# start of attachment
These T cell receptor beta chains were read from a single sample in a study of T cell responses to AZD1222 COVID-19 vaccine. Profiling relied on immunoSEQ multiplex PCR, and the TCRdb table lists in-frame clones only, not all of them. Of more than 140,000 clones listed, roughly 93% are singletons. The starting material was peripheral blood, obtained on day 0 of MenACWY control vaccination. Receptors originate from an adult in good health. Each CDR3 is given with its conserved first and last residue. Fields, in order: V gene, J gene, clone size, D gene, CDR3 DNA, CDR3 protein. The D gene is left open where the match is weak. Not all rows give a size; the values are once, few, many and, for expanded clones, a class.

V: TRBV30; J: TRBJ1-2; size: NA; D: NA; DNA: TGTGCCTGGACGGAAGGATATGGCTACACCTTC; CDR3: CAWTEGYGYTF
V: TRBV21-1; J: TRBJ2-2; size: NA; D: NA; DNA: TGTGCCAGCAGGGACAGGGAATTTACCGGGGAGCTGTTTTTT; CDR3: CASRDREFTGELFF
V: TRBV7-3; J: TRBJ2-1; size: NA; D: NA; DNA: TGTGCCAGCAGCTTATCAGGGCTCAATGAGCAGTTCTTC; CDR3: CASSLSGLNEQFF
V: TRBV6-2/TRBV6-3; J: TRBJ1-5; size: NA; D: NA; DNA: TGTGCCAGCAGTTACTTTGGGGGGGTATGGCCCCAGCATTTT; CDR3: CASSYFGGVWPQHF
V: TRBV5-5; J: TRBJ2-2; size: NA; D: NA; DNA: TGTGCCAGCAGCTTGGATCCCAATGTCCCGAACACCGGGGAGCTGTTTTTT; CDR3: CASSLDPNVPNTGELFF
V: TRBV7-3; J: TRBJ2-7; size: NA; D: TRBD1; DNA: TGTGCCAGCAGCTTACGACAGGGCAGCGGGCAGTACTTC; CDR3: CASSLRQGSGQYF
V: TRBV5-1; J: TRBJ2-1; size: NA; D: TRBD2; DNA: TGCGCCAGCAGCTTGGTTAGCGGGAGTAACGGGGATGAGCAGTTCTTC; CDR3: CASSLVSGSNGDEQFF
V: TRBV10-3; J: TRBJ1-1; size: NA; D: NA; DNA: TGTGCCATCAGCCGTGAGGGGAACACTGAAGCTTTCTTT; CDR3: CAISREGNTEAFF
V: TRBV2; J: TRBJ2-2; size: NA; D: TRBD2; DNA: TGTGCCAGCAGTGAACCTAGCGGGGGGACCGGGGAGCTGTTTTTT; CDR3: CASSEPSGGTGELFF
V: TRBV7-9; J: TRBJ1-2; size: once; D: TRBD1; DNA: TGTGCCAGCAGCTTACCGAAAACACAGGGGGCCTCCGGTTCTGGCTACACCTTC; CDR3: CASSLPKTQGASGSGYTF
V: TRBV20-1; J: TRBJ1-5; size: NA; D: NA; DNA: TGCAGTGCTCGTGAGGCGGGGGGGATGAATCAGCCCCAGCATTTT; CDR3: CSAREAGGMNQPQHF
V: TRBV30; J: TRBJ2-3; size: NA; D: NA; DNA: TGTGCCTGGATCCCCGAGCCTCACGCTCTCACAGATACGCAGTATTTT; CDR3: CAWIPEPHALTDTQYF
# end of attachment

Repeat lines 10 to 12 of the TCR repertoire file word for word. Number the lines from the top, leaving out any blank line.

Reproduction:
V: TRBV2; J: TRBJ2-2; size: NA; D: TRBD2; DNA: TGTGCCAGCAGTGAACCTAGCGGGGGGACCGGGGAGCTGTTTTTT; CDR3: CASSEPSGGTGELFF
V: TRBV7-9; J: TRBJ1-2; size: once; D: TRBD1; DNA: TGTGCCAGCAGCTTACCGAAAACACAGGGGGCCTCCGGTTCTGGCTACACCTTC; CDR3: CASSLPKTQGASGSGYTF
V: TRBV20-1; J: TRBJ1-5; size: NA; D: NA; DNA: TGCAGTGCTCGTGAGGCGGGGGGGATGAATCAGCCCCAGCATTTT; CDR3: CSAREAGGMNQPQHF